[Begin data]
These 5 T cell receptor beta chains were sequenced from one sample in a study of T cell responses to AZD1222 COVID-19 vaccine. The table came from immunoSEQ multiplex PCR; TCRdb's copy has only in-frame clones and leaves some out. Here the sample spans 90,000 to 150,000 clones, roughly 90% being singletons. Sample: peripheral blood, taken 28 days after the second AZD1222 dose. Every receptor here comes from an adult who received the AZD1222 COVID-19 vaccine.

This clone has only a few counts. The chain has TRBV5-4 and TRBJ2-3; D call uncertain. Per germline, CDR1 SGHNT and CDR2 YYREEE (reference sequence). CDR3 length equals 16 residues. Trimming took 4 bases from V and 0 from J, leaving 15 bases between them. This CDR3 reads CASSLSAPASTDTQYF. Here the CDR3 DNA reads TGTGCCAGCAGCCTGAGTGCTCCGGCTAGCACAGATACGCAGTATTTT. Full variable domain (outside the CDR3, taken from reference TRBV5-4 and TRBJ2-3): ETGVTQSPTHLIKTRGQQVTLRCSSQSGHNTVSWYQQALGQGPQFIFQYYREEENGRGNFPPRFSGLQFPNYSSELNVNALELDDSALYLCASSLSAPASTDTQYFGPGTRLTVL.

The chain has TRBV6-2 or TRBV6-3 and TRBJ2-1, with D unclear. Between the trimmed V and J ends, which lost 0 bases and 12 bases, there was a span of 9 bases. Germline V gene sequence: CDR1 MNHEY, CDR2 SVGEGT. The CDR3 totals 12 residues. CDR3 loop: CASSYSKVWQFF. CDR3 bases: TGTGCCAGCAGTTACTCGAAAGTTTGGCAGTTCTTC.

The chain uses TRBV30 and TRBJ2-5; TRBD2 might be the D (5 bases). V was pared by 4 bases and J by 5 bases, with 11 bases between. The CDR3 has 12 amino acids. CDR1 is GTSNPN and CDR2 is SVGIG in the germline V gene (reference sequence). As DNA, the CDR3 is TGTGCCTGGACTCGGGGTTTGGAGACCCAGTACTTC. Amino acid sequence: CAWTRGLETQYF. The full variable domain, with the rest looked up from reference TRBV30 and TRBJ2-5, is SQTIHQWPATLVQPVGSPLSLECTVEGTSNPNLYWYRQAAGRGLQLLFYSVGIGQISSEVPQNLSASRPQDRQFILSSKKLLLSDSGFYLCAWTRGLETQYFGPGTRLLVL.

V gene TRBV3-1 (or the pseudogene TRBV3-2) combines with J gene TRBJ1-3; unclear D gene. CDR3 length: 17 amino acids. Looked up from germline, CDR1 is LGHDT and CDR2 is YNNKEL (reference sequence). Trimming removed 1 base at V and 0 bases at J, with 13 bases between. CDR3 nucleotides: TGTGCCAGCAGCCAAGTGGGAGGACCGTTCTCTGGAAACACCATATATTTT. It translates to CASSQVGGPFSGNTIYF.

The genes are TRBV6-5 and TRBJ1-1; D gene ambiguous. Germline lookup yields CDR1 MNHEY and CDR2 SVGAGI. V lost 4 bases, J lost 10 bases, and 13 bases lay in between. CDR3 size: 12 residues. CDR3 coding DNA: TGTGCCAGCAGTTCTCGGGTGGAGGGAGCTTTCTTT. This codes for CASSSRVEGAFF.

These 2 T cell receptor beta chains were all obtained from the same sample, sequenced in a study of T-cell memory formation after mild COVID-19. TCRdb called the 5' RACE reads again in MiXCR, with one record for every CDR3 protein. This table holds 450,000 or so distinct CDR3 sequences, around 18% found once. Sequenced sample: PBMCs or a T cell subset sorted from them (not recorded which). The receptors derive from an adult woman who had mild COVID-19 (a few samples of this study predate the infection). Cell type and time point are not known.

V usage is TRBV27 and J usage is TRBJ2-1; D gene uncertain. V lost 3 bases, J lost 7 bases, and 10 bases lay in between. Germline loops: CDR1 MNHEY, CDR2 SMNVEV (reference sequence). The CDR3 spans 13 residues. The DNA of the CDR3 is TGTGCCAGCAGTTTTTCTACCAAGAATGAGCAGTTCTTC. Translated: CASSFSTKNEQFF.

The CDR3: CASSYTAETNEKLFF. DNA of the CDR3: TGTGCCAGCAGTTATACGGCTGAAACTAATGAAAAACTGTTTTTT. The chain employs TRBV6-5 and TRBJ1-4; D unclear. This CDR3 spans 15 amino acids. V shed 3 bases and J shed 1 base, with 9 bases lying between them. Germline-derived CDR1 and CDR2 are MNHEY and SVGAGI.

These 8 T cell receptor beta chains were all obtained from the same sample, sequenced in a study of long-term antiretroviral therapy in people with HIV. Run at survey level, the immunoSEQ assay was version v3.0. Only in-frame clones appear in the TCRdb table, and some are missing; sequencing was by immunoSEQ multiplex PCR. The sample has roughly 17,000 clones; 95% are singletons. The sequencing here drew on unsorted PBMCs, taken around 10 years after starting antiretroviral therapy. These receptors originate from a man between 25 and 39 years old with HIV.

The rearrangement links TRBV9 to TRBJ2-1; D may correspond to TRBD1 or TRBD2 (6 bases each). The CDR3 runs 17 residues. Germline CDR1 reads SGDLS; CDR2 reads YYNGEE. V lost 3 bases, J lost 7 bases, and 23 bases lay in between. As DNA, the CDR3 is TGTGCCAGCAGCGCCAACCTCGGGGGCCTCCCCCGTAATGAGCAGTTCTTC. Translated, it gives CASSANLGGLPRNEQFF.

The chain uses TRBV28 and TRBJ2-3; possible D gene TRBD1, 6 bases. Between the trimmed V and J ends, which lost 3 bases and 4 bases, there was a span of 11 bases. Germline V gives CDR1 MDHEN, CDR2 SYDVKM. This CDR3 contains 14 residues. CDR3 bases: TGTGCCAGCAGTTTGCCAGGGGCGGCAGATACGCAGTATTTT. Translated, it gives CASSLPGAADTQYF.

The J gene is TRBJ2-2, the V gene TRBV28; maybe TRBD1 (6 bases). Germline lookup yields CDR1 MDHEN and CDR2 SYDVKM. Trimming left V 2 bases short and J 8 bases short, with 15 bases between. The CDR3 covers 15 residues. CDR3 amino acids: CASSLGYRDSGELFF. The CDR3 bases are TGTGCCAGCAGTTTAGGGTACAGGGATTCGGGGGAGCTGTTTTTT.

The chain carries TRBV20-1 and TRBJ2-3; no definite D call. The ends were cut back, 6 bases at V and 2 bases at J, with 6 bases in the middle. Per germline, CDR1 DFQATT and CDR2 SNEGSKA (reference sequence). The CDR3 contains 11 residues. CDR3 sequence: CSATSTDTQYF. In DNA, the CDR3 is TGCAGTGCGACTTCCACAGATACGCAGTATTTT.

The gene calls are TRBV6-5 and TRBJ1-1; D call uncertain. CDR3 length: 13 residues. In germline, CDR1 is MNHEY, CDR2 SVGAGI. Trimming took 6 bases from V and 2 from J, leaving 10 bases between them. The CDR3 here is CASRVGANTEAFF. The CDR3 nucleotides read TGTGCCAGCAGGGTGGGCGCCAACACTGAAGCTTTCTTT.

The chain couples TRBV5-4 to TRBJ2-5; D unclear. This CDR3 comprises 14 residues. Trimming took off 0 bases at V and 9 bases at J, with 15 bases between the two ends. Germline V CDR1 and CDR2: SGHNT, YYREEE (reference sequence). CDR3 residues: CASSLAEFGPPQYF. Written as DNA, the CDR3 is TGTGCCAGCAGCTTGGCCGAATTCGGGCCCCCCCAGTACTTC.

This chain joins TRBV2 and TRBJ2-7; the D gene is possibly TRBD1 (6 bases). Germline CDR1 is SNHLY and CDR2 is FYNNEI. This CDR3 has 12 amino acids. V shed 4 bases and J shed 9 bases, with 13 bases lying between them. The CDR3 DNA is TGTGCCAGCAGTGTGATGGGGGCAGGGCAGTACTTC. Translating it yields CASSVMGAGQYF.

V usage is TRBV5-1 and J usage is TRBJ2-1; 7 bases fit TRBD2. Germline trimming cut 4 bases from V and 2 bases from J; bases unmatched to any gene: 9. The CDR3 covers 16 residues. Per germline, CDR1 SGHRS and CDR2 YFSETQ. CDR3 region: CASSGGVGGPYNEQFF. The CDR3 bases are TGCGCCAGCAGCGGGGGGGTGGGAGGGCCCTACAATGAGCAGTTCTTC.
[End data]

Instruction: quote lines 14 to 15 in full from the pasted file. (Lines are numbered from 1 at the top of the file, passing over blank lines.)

The chain carries TRBV20-1 and TRBJ2-3; no definite D call. The ends were cut back, 6 bases at V and 2 bases at J, with 6 bases in the middle. Per germline, CDR1 DFQATT and CDR2 SNEGSKA (reference sequence). The CDR3 contains 11 residues. CDR3 sequence: CSATSTDTQYF. In DNA, the CDR3 is TGCAGTGCGACTTCCACAGATACGCAGTATTTT.

The gene calls are TRBV6-5 and TRBJ1-1; D call uncertain. CDR3 length: 13 residues. In germline, CDR1 is MNHEY, CDR2 SVGAGI. Trimming took 6 bases from V and 2 from J, leaving 10 bases between them. The CDR3 here is CASRVGANTEAFF. The CDR3 nucleotides read TGTGCCAGCAGGGTGGGCGCCAACACTGAAGCTTTCTTT.